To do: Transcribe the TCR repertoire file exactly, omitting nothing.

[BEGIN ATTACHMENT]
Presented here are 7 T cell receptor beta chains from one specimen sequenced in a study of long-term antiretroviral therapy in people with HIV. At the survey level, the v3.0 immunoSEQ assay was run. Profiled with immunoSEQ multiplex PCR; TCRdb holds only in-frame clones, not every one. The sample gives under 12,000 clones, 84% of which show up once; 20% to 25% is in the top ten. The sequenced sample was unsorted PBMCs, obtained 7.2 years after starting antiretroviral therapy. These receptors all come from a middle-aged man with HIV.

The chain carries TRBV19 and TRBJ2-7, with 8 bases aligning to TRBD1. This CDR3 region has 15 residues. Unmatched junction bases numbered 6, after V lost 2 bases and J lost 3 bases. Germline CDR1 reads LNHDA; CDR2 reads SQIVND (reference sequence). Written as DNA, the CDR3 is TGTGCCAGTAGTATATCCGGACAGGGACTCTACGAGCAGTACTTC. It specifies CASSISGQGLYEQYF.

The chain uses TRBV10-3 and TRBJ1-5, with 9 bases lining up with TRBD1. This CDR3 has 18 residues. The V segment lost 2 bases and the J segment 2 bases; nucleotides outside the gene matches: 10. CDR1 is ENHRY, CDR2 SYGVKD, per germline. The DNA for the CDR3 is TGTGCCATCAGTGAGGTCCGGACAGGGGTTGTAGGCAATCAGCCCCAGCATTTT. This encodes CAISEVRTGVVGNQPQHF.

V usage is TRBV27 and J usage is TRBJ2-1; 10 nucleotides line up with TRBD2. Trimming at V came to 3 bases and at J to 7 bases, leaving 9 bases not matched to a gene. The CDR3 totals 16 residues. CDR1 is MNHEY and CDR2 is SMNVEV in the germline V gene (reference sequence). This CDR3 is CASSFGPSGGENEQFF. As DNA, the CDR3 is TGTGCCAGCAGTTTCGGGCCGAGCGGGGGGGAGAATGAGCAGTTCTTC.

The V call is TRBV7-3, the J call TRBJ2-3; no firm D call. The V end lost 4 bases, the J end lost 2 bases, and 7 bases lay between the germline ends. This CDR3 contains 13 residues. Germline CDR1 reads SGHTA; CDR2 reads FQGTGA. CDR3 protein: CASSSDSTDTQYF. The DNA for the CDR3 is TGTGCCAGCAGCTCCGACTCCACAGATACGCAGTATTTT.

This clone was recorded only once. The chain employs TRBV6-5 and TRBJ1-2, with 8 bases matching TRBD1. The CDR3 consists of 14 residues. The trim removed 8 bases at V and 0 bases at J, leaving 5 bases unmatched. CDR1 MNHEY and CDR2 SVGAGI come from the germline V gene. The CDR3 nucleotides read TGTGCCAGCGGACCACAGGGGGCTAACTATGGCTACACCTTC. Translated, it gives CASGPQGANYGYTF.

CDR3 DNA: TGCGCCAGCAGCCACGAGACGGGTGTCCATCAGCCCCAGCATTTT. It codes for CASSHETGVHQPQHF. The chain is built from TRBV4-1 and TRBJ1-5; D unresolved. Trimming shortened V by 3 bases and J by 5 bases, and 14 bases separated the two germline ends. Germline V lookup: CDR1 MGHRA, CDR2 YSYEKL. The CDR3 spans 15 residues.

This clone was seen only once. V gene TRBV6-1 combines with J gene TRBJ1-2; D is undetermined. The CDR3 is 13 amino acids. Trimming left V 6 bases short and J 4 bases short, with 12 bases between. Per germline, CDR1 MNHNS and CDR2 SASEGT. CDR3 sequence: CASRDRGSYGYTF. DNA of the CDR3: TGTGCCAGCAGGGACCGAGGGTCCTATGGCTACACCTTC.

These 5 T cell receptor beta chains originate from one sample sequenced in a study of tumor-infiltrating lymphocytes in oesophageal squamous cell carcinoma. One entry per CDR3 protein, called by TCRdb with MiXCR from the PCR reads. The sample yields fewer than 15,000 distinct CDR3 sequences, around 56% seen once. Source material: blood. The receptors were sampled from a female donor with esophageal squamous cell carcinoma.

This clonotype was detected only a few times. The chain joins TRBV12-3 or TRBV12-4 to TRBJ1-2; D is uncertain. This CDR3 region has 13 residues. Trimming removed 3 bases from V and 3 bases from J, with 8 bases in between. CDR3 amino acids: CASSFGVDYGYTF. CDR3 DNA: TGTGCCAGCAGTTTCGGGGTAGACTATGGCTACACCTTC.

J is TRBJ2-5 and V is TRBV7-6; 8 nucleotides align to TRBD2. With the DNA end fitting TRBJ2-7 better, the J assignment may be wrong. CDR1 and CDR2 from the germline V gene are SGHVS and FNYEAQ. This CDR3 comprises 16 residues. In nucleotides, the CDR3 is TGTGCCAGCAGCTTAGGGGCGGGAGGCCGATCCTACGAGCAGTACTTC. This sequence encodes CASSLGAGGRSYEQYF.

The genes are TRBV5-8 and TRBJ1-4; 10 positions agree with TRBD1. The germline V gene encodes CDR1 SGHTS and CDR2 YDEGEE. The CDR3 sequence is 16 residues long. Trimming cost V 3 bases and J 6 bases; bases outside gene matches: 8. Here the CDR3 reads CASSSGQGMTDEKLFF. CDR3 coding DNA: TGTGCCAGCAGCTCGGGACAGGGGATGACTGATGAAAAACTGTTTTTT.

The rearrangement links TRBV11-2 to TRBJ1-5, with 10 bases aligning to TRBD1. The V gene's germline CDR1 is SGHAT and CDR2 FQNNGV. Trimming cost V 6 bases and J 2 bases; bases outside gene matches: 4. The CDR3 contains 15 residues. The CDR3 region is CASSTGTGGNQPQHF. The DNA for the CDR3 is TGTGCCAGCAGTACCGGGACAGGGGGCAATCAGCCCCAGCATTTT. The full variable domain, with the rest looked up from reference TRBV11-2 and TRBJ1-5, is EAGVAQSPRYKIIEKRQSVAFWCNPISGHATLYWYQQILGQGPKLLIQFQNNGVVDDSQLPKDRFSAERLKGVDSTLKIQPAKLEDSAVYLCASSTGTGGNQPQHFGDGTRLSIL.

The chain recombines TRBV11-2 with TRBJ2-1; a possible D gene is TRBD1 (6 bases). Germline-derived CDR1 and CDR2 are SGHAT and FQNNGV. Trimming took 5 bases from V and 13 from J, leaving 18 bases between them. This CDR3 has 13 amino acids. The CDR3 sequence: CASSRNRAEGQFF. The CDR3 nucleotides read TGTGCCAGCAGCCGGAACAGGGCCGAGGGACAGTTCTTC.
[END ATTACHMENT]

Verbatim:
Presented here are 7 T cell receptor beta chains from one specimen sequenced in a study of long-term antiretroviral therapy in people with HIV. At the survey level, the v3.0 immunoSEQ assay was run. Profiled with immunoSEQ multiplex PCR; TCRdb holds only in-frame clones, not every one. The sample gives under 12,000 clones, 84% of which show up once; 20% to 25% is in the top ten. The sequenced sample was unsorted PBMCs, obtained 7.2 years after starting antiretroviral therapy. These receptors all come from a middle-aged man with HIV.

The chain carries TRBV19 and TRBJ2-7, with 8 bases aligning to TRBD1. This CDR3 region has 15 residues. Unmatched junction bases numbered 6, after V lost 2 bases and J lost 3 bases. Germline CDR1 reads LNHDA; CDR2 reads SQIVND (reference sequence). Written as DNA, the CDR3 is TGTGCCAGTAGTATATCCGGACAGGGACTCTACGAGCAGTACTTC. It specifies CASSISGQGLYEQYF.

The chain uses TRBV10-3 and TRBJ1-5, with 9 bases lining up with TRBD1. This CDR3 has 18 residues. The V segment lost 2 bases and the J segment 2 bases; nucleotides outside the gene matches: 10. CDR1 is ENHRY, CDR2 SYGVKD, per germline. The DNA for the CDR3 is TGTGCCATCAGTGAGGTCCGGACAGGGGTTGTAGGCAATCAGCCCCAGCATTTT. This encodes CAISEVRTGVVGNQPQHF.

V usage is TRBV27 and J usage is TRBJ2-1; 10 nucleotides line up with TRBD2. Trimming at V came to 3 bases and at J to 7 bases, leaving 9 bases not matched to a gene. The CDR3 totals 16 residues. CDR1 is MNHEY and CDR2 is SMNVEV in the germline V gene (reference sequence). This CDR3 is CASSFGPSGGENEQFF. As DNA, the CDR3 is TGTGCCAGCAGTTTCGGGCCGAGCGGGGGGGAGAATGAGCAGTTCTTC.

The V call is TRBV7-3, the J call TRBJ2-3; no firm D call. The V end lost 4 bases, the J end lost 2 bases, and 7 bases lay between the germline ends. This CDR3 contains 13 residues. Germline CDR1 reads SGHTA; CDR2 reads FQGTGA. CDR3 protein: CASSSDSTDTQYF. The DNA for the CDR3 is TGTGCCAGCAGCTCCGACTCCACAGATACGCAGTATTTT.

This clone was recorded only once. The chain employs TRBV6-5 and TRBJ1-2, with 8 bases matching TRBD1. The CDR3 consists of 14 residues. The trim removed 8 bases at V and 0 bases at J, leaving 5 bases unmatched. CDR1 MNHEY and CDR2 SVGAGI come from the germline V gene. The CDR3 nucleotides read TGTGCCAGCGGACCACAGGGGGCTAACTATGGCTACACCTTC. Translated, it gives CASGPQGANYGYTF.

CDR3 DNA: TGCGCCAGCAGCCACGAGACGGGTGTCCATCAGCCCCAGCATTTT. It codes for CASSHETGVHQPQHF. The chain is built from TRBV4-1 and TRBJ1-5; D unresolved. Trimming shortened V by 3 bases and J by 5 bases, and 14 bases separated the two germline ends. Germline V lookup: CDR1 MGHRA, CDR2 YSYEKL. The CDR3 spans 15 residues.

This clone was seen only once. V gene TRBV6-1 combines with J gene TRBJ1-2; D is undetermined. The CDR3 is 13 amino acids. Trimming left V 6 bases short and J 4 bases short, with 12 bases between. Per germline, CDR1 MNHNS and CDR2 SASEGT. CDR3 sequence: CASRDRGSYGYTF. DNA of the CDR3: TGTGCCAGCAGGGACCGAGGGTCCTATGGCTACACCTTC.

These 5 T cell receptor beta chains originate from one sample sequenced in a study of tumor-infiltrating lymphocytes in oesophageal squamous cell carcinoma. One entry per CDR3 protein, called by TCRdb with MiXCR from the PCR reads. The sample yields fewer than 15,000 distinct CDR3 sequences, around 56% seen once. Source material: blood. The receptors were sampled from a female donor with esophageal squamous cell carcinoma.

This clonotype was detected only a few times. The chain joins TRBV12-3 or TRBV12-4 to TRBJ1-2; D is uncertain. This CDR3 region has 13 residues. Trimming removed 3 bases from V and 3 bases from J, with 8 bases in between. CDR3 amino acids: CASSFGVDYGYTF. CDR3 DNA: TGTGCCAGCAGTTTCGGGGTAGACTATGGCTACACCTTC.

J is TRBJ2-5 and V is TRBV7-6; 8 nucleotides align to TRBD2. With the DNA end fitting TRBJ2-7 better, the J assignment may be wrong. CDR1 and CDR2 from the germline V gene are SGHVS and FNYEAQ. This CDR3 comprises 16 residues. In nucleotides, the CDR3 is TGTGCCAGCAGCTTAGGGGCGGGAGGCCGATCCTACGAGCAGTACTTC. This sequence encodes CASSLGAGGRSYEQYF.

The genes are TRBV5-8 and TRBJ1-4; 10 positions agree with TRBD1. The germline V gene encodes CDR1 SGHTS and CDR2 YDEGEE. The CDR3 sequence is 16 residues long. Trimming cost V 3 bases and J 6 bases; bases outside gene matches: 8. Here the CDR3 reads CASSSGQGMTDEKLFF. CDR3 coding DNA: TGTGCCAGCAGCTCGGGACAGGGGATGACTGATGAAAAACTGTTTTTT.

The rearrangement links TRBV11-2 to TRBJ1-5, with 10 bases aligning to TRBD1. The V gene's germline CDR1 is SGHAT and CDR2 FQNNGV. Trimming cost V 6 bases and J 2 bases; bases outside gene matches: 4. The CDR3 contains 15 residues. The CDR3 region is CASSTGTGGNQPQHF. The DNA for the CDR3 is TGTGCCAGCAGTACCGGGACAGGGGGCAATCAGCCCCAGCATTTT. The full variable domain, with the rest looked up from reference TRBV11-2 and TRBJ1-5, is EAGVAQSPRYKIIEKRQSVAFWCNPISGHATLYWYQQILGQGPKLLIQFQNNGVVDDSQLPKDRFSAERLKGVDSTLKIQPAKLEDSAVYLCASSTGTGGNQPQHFGDGTRLSIL.

The chain recombines TRBV11-2 with TRBJ2-1; a possible D gene is TRBD1 (6 bases). Germline-derived CDR1 and CDR2 are SGHAT and FQNNGV. Trimming took 5 bases from V and 13 from J, leaving 18 bases between them. This CDR3 has 13 amino acids. The CDR3 sequence: CASSRNRAEGQFF. The CDR3 nucleotides read TGTGCCAGCAGCCGGAACAGGGCCGAGGGACAGTTCTTC.